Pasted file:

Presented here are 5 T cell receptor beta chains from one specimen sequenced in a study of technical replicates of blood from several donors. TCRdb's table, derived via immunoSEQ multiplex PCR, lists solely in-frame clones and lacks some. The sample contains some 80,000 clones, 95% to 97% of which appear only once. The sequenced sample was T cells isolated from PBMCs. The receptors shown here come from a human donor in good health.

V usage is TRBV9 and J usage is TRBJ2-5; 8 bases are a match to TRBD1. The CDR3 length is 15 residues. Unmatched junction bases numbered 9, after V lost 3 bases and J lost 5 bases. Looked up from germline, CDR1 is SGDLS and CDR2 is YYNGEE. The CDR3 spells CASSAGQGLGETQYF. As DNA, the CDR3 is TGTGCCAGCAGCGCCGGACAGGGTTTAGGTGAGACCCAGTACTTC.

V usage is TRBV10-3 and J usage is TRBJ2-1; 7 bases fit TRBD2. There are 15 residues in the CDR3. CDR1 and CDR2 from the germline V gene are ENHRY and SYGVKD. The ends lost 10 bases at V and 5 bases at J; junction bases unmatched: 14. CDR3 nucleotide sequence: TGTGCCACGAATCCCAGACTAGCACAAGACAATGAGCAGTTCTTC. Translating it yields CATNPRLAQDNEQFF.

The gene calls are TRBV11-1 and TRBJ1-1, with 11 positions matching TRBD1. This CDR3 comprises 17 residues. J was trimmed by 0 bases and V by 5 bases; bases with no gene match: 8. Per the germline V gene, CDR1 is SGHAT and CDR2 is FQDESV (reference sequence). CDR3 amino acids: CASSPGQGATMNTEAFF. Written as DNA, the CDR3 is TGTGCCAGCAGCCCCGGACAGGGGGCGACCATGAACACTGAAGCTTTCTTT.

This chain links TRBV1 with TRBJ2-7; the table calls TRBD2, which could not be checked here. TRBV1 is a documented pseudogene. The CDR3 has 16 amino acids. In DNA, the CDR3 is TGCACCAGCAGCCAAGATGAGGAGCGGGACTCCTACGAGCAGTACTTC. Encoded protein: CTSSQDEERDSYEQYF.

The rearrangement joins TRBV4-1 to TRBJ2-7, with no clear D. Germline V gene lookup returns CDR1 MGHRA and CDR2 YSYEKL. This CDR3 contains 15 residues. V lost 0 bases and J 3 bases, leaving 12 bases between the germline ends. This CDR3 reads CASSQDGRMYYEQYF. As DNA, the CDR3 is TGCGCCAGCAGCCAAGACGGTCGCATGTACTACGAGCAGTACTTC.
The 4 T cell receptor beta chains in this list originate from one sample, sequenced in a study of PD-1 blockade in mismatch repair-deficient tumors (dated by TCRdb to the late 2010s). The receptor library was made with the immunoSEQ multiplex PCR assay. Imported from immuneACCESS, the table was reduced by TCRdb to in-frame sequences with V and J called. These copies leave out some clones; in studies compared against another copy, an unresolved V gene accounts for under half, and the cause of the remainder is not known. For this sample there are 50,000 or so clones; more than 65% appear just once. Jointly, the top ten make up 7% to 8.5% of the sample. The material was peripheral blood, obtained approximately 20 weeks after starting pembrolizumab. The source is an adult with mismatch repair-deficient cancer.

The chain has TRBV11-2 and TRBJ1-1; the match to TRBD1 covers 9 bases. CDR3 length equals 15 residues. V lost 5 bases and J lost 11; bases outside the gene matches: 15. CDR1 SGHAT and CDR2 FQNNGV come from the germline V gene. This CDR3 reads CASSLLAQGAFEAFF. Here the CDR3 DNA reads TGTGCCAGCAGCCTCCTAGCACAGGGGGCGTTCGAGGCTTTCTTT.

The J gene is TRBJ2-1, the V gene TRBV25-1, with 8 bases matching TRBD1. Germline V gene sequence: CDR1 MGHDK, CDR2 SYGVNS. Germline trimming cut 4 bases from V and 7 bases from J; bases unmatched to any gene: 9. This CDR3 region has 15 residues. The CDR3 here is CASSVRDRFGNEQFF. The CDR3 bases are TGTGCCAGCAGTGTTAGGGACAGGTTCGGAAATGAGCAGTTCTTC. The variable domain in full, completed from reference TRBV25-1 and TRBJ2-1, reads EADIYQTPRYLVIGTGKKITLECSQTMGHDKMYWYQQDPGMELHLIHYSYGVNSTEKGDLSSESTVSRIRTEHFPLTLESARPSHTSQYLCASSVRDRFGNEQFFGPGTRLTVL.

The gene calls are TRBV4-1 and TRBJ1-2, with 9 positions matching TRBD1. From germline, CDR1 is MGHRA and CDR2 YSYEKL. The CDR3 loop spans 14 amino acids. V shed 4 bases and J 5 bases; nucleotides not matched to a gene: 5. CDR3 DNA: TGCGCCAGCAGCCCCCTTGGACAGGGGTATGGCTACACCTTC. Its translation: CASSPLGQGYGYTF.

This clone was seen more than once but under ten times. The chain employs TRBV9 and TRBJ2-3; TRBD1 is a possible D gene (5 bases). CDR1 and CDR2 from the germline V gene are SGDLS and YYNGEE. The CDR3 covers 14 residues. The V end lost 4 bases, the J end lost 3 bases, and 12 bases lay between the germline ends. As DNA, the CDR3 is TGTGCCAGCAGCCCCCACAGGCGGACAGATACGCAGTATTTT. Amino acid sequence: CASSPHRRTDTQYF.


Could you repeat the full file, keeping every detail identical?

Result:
Presented here are 5 T cell receptor beta chains from one specimen sequenced in a study of technical replicates of blood from several donors. TCRdb's table, derived via immunoSEQ multiplex PCR, lists solely in-frame clones and lacks some. The sample contains some 80,000 clones, 95% to 97% of which appear only once. The sequenced sample was T cells isolated from PBMCs. The receptors shown here come from a human donor in good health.

V usage is TRBV9 and J usage is TRBJ2-5; 8 bases are a match to TRBD1. The CDR3 length is 15 residues. Unmatched junction bases numbered 9, after V lost 3 bases and J lost 5 bases. Looked up from germline, CDR1 is SGDLS and CDR2 is YYNGEE. The CDR3 spells CASSAGQGLGETQYF. As DNA, the CDR3 is TGTGCCAGCAGCGCCGGACAGGGTTTAGGTGAGACCCAGTACTTC.

V usage is TRBV10-3 and J usage is TRBJ2-1; 7 bases fit TRBD2. There are 15 residues in the CDR3. CDR1 and CDR2 from the germline V gene are ENHRY and SYGVKD. The ends lost 10 bases at V and 5 bases at J; junction bases unmatched: 14. CDR3 nucleotide sequence: TGTGCCACGAATCCCAGACTAGCACAAGACAATGAGCAGTTCTTC. Translating it yields CATNPRLAQDNEQFF.

The gene calls are TRBV11-1 and TRBJ1-1, with 11 positions matching TRBD1. This CDR3 comprises 17 residues. J was trimmed by 0 bases and V by 5 bases; bases with no gene match: 8. Per the germline V gene, CDR1 is SGHAT and CDR2 is FQDESV (reference sequence). CDR3 amino acids: CASSPGQGATMNTEAFF. Written as DNA, the CDR3 is TGTGCCAGCAGCCCCGGACAGGGGGCGACCATGAACACTGAAGCTTTCTTT.

This chain links TRBV1 with TRBJ2-7; the table calls TRBD2, which could not be checked here. TRBV1 is a documented pseudogene. The CDR3 has 16 amino acids. In DNA, the CDR3 is TGCACCAGCAGCCAAGATGAGGAGCGGGACTCCTACGAGCAGTACTTC. Encoded protein: CTSSQDEERDSYEQYF.

The rearrangement joins TRBV4-1 to TRBJ2-7, with no clear D. Germline V gene lookup returns CDR1 MGHRA and CDR2 YSYEKL. This CDR3 contains 15 residues. V lost 0 bases and J 3 bases, leaving 12 bases between the germline ends. This CDR3 reads CASSQDGRMYYEQYF. As DNA, the CDR3 is TGCGCCAGCAGCCAAGACGGTCGCATGTACTACGAGCAGTACTTC.
The 4 T cell receptor beta chains in this list originate from one sample, sequenced in a study of PD-1 blockade in mismatch repair-deficient tumors (dated by TCRdb to the late 2010s). The receptor library was made with the immunoSEQ multiplex PCR assay. Imported from immuneACCESS, the table was reduced by TCRdb to in-frame sequences with V and J called. These copies leave out some clones; in studies compared against another copy, an unresolved V gene accounts for under half, and the cause of the remainder is not known. For this sample there are 50,000 or so clones; more than 65% appear just once. Jointly, the top ten make up 7% to 8.5% of the sample. The material was peripheral blood, obtained approximately 20 weeks after starting pembrolizumab. The source is an adult with mismatch repair-deficient cancer.

The chain has TRBV11-2 and TRBJ1-1; the match to TRBD1 covers 9 bases. CDR3 length equals 15 residues. V lost 5 bases and J lost 11; bases outside the gene matches: 15. CDR1 SGHAT and CDR2 FQNNGV come from the germline V gene. This CDR3 reads CASSLLAQGAFEAFF. Here the CDR3 DNA reads TGTGCCAGCAGCCTCCTAGCACAGGGGGCGTTCGAGGCTTTCTTT.

The J gene is TRBJ2-1, the V gene TRBV25-1, with 8 bases matching TRBD1. Germline V gene sequence: CDR1 MGHDK, CDR2 SYGVNS. Germline trimming cut 4 bases from V and 7 bases from J; bases unmatched to any gene: 9. This CDR3 region has 15 residues. The CDR3 here is CASSVRDRFGNEQFF. The CDR3 bases are TGTGCCAGCAGTGTTAGGGACAGGTTCGGAAATGAGCAGTTCTTC. The variable domain in full, completed from reference TRBV25-1 and TRBJ2-1, reads EADIYQTPRYLVIGTGKKITLECSQTMGHDKMYWYQQDPGMELHLIHYSYGVNSTEKGDLSSESTVSRIRTEHFPLTLESARPSHTSQYLCASSVRDRFGNEQFFGPGTRLTVL.

The gene calls are TRBV4-1 and TRBJ1-2, with 9 positions matching TRBD1. From germline, CDR1 is MGHRA and CDR2 YSYEKL. The CDR3 loop spans 14 amino acids. V shed 4 bases and J 5 bases; nucleotides not matched to a gene: 5. CDR3 DNA: TGCGCCAGCAGCCCCCTTGGACAGGGGTATGGCTACACCTTC. Its translation: CASSPLGQGYGYTF.

This clone was seen more than once but under ten times. The chain employs TRBV9 and TRBJ2-3; TRBD1 is a possible D gene (5 bases). CDR1 and CDR2 from the germline V gene are SGDLS and YYNGEE. The CDR3 covers 14 residues. The V end lost 4 bases, the J end lost 3 bases, and 12 bases lay between the germline ends. As DNA, the CDR3 is TGTGCCAGCAGCCCCCACAGGCGGACAGATACGCAGTATTTT. Amino acid sequence: CASSPHRRTDTQYF.